Dating back to the philosopher David Lewis, it has been common to think of discourse in terms of a shared “scoreboard” comprising various information about who has said what, what things we know, what our goals are, etc. Discourse particles are elements in sentences which intuitively do not contribute to the content of sentences in which they occur, but rather make reference to the discourse scoreboard itself (e.g. English oh; German ja, doch; Japanese yo, ne). They thus provide a unique lens into understanding the structure of the discourse scoreboard and the ways in which speakers’ utterances interact with it. In this talk, I focus on one particular discourse particle, wal, in Yucatec Maya (an indigenous language of Mexico). Wal serves many seemingly quite different functions. In declaratives, it conveys uncertainty in some cases, but a warning or threat in others. In imperatives, it does two seemingly opposite things: “softening” an imperative to a permission or offer in some cases, and, again, conveying a warning or threat in others. I develop an analysis in which wal has a uniform meaning, serving to highlight a decision problem the hearer faces following the speaker’s turn. The various functions of wal, then, are argued to arise from the interaction of this meaning with intonation, aspects of the utterance in which it occurs, and reasoning based on world knowledge.

LingLang Lunch (2/25/2015): Timothy Grinsell (University of Chicago)

Verdicts, Voters, and Vectors: Three Sources of Evidence for One Theory of Vagueness

This talk presents three sources of evidence for the notion that linguistic vagueness results from the aggregation of a set of judgments. The word healthy, for instance, aggregates judgments along a number of contextually supplied “dimensions,” including blood pressure, cholesterol, etc. (with the relevant dimensions contextually determined). Given certain weak assumptions, the combinatorial problems associated with aggregating judgments along multiple dimensions explain healthy’s vagueness effects.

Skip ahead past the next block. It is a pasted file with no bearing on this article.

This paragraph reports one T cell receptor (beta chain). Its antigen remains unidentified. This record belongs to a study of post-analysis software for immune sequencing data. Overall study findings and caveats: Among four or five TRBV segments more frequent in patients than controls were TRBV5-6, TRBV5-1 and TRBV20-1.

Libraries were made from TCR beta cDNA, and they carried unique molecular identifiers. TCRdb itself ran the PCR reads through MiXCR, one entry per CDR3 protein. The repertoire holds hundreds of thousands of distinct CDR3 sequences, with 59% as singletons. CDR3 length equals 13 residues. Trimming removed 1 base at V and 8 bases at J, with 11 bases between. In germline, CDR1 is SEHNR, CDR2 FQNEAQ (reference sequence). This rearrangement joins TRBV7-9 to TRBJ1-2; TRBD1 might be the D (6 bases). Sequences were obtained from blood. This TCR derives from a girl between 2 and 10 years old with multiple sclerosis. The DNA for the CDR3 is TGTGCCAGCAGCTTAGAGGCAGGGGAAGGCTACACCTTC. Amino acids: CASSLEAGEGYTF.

I present three sources of evidence for this view. The first comes from jury verdicts. In some cases, juries are required to assign percentage values to a defendant’s negligence, representing that portion of fault attributable to the defendant (e.g. 80% negligent). A study of about 800 jury verdicts (Best & Donohue 2012) shows that juries tend to assign these percentages in clumpy ways. This clumpiness provides evidence for a discontinuous scale structure, consistent with the aggregation hypothesis. Second, the well-known distinction between “absolute” and “relative” adjectives (Rotstein & Winter 2004, Kennedy & McNally 2005) provides evidence that unidimensionality reduces or eliminates vagueness effects, consistent with research in political science (like the Median Voter Theorem) that unidimensionality eliminates the aggregation problem (Sen 1970). Third, a topological view of the aggregation problem (Chichilnisky 1982) finds support in the representation of concepts as continuous spaces, in which dimensions are vectors (Gärdenfors 2000, 2014).

LingLang Lunch (3/4/2015): Tania Rojas-Esponda (Stanford University)

Discourse particles and focus effects in a question-under-discussion framework